SciELO - Scientific Electronic Library Online

 
vol.62 issue1What about places, roles and offices? Because the law is about more than individual rightsDe Zuid-Afrikaan and the contradictions of 19th century Cape liberalism author indexsubject indexarticles search
Home Pagealphabetic serial listing  

Tydskrif vir Geesteswetenskappe

On-line version ISSN 2224-7912
Print version ISSN 0041-4751

Abstract

SCHOLTZ, Leopold. The problem of historical guilt in South Africa. Tydskr. geesteswet. [online]. 2022, vol.62, n.1, pp.72-91. ISSN 2224-7912.  http://dx.doi.org/10.17159/2224-7912/2022/v62n1a4.

South Africans are very quick to accuse one another of having been very bad in the past. Afrikaners are accused of severe race discrimination in the form of apartheid. They are portrayed as uniquely evil, almost as bad as the Nazi's in the Second World War. At the same time, especially the ANC/SACP is accused of severe transgressions, such as terrorism in the name of a freedom struggle, supportfor a totalitarian system in the form of Marxism-Leninism, and extreme intolerance of deviant viewpoints in the liberation movement. It would be wrong to view the matter in a simplified way, as the problem of historical guilt is a complex one. In this article, the problem is, firstly, examined from an ethical perspective. Apartheid must be recognised as - when viewed from a Christian viewpoint - immoral and wrong. The policy is examined in detail, with the conclusion that, while there were fleeting moments in which things could have developed more positively, these moments were still-born. Subsequently, the accusation that apartheid was akin to Nazism is examined. It is concluded that, while there were superficial similarities, the differences were too deep, in principle, to be taken seriously. Another aspect that should be seriously considered is why the Afrikaners actually acted in a particular way. Without defending what they had done, it is clear that they, in their own minds, were convinced that the very survival of Afrikaners as a people was at stake amidst threatening historical circumstances exemplified by the political, cultural and economic onslaught of British imperialism, as well as the looming shadow of a vastly superior majority of black people. Lastly, there is the question as to whether the ANC/SACP also has historical guilt to carry. In the light of the way in which the very Kremlin-loyal SACP during the years took over the leadership of the alliance, the answer must be yes. The alliance wanted to replace apartheid with Communism, a policy which has as severe ethical problems as may be ascribed to apartheid. Also, the alliance handled dissenters in an extremely intolerant way by locking them up in concentration camps, where they were treated very cruelly. It is hoped that a nuanced treatise like this could promote a public debate in South Africa.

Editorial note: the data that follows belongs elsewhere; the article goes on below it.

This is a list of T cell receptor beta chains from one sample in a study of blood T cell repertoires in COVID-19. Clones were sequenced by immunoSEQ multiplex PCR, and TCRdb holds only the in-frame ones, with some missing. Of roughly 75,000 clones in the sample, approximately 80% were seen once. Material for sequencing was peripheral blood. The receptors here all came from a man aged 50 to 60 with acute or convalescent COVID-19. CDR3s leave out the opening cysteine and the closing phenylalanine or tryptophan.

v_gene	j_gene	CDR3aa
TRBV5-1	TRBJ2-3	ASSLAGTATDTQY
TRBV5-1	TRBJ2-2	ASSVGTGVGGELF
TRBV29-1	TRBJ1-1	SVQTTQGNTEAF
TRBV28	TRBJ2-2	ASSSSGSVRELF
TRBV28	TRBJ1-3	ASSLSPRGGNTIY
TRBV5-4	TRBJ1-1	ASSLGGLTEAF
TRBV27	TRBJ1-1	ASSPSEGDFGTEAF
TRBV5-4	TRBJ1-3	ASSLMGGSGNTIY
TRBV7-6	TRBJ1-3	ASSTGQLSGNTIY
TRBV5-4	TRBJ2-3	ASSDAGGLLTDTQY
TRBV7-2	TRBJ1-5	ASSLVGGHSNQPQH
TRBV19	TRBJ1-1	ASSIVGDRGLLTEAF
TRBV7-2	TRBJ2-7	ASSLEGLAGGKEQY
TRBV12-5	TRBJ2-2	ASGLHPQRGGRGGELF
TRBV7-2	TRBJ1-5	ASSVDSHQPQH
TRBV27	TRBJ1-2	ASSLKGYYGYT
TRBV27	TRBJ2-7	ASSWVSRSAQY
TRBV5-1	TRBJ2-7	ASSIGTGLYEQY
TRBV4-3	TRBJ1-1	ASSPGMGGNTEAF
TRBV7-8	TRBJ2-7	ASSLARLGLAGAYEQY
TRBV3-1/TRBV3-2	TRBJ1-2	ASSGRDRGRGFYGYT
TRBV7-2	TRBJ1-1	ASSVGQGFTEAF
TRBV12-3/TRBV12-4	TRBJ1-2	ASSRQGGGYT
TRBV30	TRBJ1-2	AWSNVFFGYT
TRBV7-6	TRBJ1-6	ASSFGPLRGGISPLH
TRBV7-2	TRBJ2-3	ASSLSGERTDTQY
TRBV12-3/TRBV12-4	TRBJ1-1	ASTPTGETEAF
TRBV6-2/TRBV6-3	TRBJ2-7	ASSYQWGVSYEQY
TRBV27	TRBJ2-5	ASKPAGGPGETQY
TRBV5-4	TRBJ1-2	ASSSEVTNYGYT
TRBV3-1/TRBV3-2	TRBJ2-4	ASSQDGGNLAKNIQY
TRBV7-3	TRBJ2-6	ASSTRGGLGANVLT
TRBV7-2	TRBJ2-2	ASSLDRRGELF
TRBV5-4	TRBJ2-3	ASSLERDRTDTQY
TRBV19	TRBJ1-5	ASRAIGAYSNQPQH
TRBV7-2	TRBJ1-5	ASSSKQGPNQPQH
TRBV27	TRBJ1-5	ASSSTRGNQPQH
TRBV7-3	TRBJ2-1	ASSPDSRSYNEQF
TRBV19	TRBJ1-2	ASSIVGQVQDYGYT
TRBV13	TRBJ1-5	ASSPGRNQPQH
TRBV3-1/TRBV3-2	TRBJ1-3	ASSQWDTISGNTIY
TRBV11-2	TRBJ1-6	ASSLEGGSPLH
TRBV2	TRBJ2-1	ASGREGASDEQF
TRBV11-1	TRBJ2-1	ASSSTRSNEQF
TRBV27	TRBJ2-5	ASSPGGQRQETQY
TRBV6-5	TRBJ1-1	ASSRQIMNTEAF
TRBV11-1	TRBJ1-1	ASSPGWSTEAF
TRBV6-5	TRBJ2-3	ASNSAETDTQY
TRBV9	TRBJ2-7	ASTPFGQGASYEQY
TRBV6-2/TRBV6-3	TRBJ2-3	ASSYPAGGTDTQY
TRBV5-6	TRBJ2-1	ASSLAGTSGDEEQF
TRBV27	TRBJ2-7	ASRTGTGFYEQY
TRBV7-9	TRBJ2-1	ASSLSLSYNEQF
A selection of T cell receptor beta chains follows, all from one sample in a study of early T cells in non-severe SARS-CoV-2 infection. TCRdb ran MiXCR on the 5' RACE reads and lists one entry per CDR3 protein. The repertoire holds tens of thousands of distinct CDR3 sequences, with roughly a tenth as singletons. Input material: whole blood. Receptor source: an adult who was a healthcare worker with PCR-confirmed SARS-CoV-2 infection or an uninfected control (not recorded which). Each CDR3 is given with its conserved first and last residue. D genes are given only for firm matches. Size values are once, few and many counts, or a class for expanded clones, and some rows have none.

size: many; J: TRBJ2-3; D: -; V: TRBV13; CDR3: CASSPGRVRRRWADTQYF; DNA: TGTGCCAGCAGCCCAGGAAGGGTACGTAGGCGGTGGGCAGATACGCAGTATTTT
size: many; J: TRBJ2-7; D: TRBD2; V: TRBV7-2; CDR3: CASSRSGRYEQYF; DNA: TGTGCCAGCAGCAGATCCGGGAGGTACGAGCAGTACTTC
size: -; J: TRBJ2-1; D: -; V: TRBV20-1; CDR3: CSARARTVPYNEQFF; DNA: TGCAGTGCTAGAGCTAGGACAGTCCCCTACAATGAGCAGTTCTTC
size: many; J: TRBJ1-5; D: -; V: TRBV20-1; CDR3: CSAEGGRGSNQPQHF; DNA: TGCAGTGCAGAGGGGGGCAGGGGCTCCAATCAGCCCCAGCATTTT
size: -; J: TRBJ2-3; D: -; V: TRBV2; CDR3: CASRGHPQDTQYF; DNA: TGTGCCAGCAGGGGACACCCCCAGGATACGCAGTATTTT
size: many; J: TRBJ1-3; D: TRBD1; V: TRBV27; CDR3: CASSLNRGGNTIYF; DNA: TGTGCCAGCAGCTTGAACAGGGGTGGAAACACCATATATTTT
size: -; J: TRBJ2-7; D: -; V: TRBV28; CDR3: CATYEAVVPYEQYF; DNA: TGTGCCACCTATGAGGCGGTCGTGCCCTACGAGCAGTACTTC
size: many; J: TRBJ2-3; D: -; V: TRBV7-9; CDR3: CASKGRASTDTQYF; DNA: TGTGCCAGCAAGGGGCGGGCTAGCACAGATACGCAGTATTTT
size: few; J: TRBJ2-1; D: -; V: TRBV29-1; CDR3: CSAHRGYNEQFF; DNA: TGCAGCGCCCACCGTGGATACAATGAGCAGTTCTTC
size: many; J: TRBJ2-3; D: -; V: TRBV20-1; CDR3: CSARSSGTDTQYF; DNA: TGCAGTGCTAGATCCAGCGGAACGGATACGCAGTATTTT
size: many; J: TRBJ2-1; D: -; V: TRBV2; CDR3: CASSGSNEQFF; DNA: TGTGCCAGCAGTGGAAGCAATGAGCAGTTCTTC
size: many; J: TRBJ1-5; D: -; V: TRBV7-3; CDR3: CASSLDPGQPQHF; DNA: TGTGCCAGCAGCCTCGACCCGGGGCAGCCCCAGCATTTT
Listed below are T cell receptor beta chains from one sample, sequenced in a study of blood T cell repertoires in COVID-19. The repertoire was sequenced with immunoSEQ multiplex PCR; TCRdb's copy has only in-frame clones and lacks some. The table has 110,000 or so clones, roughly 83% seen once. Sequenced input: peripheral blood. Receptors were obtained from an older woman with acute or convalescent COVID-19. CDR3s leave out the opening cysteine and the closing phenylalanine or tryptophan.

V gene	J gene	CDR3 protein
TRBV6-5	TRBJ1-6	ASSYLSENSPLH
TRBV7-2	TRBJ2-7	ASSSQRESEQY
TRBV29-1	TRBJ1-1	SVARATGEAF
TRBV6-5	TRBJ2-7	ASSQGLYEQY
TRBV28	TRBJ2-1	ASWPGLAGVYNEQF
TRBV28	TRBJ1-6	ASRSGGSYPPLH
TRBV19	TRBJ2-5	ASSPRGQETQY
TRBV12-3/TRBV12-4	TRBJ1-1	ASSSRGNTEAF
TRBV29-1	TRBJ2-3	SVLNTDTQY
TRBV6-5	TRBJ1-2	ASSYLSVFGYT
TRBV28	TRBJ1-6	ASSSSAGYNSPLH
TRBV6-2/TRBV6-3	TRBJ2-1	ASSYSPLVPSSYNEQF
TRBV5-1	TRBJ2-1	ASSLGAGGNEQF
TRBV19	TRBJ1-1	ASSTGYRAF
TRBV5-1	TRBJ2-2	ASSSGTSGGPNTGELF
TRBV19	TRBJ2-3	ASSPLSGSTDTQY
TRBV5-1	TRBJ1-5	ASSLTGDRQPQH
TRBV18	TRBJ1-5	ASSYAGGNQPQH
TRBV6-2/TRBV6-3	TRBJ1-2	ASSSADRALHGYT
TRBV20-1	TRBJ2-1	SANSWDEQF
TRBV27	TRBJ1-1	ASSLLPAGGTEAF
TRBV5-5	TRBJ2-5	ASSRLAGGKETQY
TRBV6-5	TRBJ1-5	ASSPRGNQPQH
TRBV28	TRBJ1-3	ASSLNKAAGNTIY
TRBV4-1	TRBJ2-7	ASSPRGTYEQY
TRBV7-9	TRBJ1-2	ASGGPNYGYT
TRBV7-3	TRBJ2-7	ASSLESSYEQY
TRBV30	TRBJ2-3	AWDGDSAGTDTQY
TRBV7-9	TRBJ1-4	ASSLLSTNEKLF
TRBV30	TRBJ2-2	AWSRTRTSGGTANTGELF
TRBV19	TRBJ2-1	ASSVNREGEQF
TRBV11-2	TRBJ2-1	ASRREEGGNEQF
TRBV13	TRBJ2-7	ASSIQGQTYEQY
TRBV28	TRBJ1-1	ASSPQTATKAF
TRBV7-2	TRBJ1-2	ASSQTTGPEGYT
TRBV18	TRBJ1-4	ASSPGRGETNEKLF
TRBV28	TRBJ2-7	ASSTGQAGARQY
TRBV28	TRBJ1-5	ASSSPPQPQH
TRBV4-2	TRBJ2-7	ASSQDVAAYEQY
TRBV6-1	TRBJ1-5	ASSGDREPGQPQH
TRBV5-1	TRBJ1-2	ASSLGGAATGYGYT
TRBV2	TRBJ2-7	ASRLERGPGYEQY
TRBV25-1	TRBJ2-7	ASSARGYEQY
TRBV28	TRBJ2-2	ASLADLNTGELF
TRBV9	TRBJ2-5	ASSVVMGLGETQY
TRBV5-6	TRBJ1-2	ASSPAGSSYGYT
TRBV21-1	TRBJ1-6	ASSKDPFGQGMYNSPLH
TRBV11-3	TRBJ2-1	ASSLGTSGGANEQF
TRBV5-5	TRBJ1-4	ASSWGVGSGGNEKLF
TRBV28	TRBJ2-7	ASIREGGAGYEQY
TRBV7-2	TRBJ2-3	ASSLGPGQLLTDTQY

Keywords : Apartheid; communism; ANC/SACP; Nazis; Karl Jaspers; Alfred Nzo; Oliver Tambo; Nelson Mandela; President FW de Klerk; Afrikaner nationalism; Lenin; Gandhi; Albert Luthuli; Kabwe; MK; Chris Hani; TRC; Joe Slovo.

        · abstract in Afrikaans     · text in Afrikaans     · Afrikaans ( pdf )

 

Creative Commons License All the contents of this journal, except where otherwise noted, is licensed under a Creative Commons Attribution License